What is the real problem Dr Hassan Ali? Some bad advice…? (updated)
Thursday September 24, 2009
Hasan Ali should not have publicly criticised Selcat, say fellow reps
By G. MANIMARAN and WINNIE YEOH
PETALING JAYA: Selangor executive councillor Datuk Dr Hasan Ali from PAS has come under fire from his colleagues over his criticism of the Selangor state assembly’s Select Committee for Competency, Accountability and Transparency (Selcat).
Several PAS leaders said Dr Hasan, who is also the party’s Selangor commissioner and involved in the creation of Selcat a year ago, should have not publicly questioned the body and put the state’s interest last.
PAS vice-president Datuk Mahfuz Omar said the issue should not have been brought up in this manner and it was tantamount to attacking the principle of separation of powers.
“Selcat is connected to the legislative arm of the Government and there are elements of separation of powers between executive and legislative matters. It should have not been brought up,” he said.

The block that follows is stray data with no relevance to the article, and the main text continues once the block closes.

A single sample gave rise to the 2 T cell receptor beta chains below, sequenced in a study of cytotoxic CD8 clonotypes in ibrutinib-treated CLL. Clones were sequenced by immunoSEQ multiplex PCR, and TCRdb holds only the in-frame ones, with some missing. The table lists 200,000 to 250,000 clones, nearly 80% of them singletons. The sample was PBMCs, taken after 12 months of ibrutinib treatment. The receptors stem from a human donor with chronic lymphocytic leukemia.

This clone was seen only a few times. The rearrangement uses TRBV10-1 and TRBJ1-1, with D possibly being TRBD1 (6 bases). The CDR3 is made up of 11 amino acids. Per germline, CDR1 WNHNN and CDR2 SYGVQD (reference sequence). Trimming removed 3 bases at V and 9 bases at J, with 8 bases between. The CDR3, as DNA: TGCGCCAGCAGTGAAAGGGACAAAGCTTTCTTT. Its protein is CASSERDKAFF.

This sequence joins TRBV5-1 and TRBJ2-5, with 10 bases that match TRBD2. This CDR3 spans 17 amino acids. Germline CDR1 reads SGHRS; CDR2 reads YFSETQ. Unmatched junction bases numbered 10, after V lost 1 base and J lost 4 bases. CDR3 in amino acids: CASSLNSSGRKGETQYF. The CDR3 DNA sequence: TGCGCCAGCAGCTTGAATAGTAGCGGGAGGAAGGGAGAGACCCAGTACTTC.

Dr Hasan had hit out at Selcat, which is chaired by Selangor state assembly Speaker Teng Chang Khim, for “grilling” senior civil servants over allocations.
Mahfuz, who is Pokok Sena MP, said as a member of the administration, Dr Hasan should have an understanding about the principle.
“I believe if he really understands, such problems would not arise. I do not know if he understands this aspect or not.
Mahfuz said any party being investigated would never be happy with the investigation procedures.
“Those who are being questioned want first-class treatment,” he said, adding that Dr Hasan as a member of the executive should advise any senior government officer involved in investigations to take action against Selcat if they are not happy.
He cited the case of Puchong MP Gobind Singh who brought his suspension from Parliament to the court to be settled.
Shah Alam MP Khalid Samad, who is a PAS central committee member, said Dr Hasan should have played the role as a member of a Selangor “state team”.
“He should have reflected a team spirit even though he wasn’t happy with the decision that was made and not make a personal statement.
“He should have not made such a statement,” he said.
In GEORGE TOWN, DAP secretary-general Lim Guan Eng said it was unusual for Dr Hasan to suggest a revamp when he had approved the legislation to set up Selcat at the Selangor Legislative Assembly.
“If this law was not right, then why did he approve it? He should be fully aware of the extent of his power and nature of his duties. It appears that he doesn’t understand the situation,” Lim said yesterday.
He also said it was more appropriate for Dr Hasan, to bring up the matter internally rather than making it public.
Toe the line
or get out
By V. Shankar Ganesh